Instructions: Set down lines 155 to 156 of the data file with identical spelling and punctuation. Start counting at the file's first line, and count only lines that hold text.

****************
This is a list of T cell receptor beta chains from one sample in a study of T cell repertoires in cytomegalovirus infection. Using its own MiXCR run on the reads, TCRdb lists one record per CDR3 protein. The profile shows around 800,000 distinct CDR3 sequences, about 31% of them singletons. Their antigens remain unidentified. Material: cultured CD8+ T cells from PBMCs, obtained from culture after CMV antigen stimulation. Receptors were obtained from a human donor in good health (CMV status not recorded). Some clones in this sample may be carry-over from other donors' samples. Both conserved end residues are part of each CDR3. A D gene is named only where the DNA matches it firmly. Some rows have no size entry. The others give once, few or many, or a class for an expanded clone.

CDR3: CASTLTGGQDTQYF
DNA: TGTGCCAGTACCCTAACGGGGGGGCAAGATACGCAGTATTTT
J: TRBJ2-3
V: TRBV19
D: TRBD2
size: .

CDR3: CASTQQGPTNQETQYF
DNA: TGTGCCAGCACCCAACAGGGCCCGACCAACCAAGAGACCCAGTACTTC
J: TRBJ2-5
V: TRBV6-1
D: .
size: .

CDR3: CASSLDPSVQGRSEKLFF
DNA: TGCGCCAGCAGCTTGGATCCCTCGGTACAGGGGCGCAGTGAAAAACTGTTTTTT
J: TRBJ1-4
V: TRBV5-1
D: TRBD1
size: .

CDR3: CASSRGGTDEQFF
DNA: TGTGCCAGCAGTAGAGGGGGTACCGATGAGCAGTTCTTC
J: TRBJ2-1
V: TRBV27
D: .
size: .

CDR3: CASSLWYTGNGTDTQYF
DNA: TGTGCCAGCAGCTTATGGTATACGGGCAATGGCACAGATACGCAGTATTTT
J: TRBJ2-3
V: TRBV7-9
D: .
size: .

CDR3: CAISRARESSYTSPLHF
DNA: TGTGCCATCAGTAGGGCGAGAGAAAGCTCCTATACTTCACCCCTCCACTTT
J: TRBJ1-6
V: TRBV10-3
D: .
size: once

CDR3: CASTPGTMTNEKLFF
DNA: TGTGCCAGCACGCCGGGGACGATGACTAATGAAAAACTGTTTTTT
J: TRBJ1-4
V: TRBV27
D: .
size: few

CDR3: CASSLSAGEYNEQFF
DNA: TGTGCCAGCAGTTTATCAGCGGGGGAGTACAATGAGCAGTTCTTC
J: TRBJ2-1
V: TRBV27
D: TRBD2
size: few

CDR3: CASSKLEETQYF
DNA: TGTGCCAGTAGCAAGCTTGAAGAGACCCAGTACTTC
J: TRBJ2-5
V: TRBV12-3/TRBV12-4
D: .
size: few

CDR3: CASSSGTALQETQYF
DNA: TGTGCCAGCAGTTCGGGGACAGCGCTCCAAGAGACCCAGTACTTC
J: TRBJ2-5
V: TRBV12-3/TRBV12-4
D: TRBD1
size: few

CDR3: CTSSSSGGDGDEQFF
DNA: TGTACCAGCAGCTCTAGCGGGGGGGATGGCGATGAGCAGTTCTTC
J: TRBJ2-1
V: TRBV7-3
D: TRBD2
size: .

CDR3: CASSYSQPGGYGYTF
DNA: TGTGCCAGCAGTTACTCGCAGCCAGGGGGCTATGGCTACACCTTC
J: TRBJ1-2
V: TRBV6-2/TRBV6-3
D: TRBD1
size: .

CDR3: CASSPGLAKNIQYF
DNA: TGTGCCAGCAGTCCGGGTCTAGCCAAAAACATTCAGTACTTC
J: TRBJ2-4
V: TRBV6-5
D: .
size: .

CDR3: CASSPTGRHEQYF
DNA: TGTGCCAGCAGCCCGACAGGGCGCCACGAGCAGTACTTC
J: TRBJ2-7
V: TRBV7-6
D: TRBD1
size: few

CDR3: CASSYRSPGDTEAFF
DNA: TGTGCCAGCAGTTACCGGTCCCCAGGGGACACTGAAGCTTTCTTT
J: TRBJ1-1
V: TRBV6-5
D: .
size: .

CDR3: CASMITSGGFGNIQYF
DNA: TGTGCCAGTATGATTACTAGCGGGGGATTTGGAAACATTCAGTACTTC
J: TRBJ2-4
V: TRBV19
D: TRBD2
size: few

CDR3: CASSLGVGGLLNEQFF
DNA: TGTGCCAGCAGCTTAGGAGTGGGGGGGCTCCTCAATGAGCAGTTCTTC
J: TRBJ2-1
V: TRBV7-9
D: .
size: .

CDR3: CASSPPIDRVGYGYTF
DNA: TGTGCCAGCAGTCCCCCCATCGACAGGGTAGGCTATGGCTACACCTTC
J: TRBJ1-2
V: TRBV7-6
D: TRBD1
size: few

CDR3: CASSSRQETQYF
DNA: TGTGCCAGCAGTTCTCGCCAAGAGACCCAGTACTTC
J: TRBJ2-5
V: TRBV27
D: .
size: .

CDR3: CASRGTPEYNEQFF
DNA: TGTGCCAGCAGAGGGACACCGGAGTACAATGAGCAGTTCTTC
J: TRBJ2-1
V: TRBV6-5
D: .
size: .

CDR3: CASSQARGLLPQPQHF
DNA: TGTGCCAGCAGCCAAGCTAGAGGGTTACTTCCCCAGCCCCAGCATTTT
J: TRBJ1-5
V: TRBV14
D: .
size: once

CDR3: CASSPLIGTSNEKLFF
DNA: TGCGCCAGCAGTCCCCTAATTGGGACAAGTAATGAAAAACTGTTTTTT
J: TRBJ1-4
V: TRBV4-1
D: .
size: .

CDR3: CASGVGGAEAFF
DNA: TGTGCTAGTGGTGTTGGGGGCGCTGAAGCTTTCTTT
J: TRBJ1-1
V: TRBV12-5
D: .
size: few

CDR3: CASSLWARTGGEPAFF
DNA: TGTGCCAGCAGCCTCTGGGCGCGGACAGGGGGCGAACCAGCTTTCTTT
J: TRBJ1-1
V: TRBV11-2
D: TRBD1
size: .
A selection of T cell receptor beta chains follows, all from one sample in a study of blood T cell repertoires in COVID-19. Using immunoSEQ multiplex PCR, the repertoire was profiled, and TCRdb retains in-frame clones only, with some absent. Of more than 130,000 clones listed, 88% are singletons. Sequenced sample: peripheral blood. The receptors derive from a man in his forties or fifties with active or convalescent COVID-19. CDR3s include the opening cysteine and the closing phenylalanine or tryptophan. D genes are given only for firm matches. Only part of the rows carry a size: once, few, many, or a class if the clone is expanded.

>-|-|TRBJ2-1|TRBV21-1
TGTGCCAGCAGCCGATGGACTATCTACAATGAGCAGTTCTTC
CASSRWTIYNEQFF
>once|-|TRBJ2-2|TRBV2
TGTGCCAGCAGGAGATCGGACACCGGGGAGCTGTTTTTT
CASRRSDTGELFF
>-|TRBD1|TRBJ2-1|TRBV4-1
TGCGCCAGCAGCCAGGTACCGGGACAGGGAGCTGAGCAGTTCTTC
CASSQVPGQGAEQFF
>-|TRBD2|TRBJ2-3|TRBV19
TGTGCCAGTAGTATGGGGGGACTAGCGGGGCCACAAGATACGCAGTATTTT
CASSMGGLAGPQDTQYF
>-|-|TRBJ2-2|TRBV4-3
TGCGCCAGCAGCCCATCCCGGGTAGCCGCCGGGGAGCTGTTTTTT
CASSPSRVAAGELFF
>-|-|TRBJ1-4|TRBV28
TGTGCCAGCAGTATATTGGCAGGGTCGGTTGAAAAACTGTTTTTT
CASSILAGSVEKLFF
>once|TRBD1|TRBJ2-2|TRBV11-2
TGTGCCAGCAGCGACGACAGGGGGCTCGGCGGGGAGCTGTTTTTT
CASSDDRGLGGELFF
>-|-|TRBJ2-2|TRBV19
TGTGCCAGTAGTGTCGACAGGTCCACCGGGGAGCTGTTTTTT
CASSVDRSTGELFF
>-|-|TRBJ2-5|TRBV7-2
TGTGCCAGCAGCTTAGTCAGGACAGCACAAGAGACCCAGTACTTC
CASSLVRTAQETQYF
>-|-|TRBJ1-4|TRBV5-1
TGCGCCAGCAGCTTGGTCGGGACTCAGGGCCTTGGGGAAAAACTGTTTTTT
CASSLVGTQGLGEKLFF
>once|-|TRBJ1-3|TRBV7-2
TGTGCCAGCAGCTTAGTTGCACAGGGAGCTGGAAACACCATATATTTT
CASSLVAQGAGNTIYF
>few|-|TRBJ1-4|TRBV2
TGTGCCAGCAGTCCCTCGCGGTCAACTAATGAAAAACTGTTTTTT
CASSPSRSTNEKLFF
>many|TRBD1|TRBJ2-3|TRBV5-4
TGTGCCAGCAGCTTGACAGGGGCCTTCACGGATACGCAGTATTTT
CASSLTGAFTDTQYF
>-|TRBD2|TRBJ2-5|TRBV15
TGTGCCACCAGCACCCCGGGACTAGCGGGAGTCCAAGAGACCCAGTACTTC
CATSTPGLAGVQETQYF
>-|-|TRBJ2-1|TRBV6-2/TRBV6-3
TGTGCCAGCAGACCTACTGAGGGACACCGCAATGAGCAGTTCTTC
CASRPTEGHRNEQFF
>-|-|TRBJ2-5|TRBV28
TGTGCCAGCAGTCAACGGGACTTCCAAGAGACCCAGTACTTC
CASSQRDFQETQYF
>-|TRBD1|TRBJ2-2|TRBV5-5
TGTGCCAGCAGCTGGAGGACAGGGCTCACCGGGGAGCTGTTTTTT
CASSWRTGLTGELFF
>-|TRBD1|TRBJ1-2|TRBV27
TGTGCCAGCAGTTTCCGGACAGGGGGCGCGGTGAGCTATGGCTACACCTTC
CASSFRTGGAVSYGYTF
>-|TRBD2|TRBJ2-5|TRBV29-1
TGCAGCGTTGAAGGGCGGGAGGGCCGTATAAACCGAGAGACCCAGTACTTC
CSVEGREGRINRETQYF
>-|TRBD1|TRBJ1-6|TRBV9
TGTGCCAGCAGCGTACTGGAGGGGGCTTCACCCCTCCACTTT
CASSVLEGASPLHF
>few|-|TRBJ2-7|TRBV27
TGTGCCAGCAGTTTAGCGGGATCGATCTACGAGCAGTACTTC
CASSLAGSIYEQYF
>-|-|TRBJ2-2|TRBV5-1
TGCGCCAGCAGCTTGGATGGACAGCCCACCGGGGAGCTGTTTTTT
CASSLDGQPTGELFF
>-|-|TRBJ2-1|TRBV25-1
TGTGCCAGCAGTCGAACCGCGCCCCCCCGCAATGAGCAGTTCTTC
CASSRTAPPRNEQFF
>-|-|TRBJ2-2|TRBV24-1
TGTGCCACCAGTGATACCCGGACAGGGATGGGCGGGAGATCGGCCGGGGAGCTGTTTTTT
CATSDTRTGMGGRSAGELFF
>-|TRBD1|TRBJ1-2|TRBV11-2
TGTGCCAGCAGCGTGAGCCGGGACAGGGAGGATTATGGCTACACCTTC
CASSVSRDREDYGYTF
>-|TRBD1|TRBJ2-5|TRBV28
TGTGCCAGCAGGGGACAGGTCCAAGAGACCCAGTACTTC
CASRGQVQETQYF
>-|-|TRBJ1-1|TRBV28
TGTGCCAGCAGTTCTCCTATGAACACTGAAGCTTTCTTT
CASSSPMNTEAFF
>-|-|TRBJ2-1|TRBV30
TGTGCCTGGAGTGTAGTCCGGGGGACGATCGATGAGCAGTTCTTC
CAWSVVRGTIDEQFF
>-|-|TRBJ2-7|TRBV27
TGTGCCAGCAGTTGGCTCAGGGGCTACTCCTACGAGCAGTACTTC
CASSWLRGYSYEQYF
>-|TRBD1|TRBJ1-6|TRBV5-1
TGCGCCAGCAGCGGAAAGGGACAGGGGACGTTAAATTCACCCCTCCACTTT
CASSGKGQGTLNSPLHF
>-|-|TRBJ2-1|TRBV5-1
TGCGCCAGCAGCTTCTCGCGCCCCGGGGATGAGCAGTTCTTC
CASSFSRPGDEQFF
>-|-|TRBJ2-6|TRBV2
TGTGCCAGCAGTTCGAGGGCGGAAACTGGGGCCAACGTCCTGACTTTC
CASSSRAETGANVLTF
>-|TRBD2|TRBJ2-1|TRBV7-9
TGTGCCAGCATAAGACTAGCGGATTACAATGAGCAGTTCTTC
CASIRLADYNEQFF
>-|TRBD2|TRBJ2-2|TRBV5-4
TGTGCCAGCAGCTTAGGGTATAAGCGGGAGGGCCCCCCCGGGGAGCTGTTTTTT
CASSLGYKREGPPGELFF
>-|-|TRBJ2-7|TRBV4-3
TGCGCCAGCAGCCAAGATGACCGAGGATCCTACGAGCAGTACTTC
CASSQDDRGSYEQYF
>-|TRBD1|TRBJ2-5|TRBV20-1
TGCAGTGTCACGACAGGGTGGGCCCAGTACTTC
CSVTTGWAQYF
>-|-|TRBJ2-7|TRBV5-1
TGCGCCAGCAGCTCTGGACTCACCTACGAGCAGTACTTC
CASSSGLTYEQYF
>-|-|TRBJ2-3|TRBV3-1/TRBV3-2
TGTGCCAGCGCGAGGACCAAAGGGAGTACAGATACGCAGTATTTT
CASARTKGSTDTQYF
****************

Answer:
CASSQVPGQGAEQFF
>-|TRBD2|TRBJ2-3|TRBV19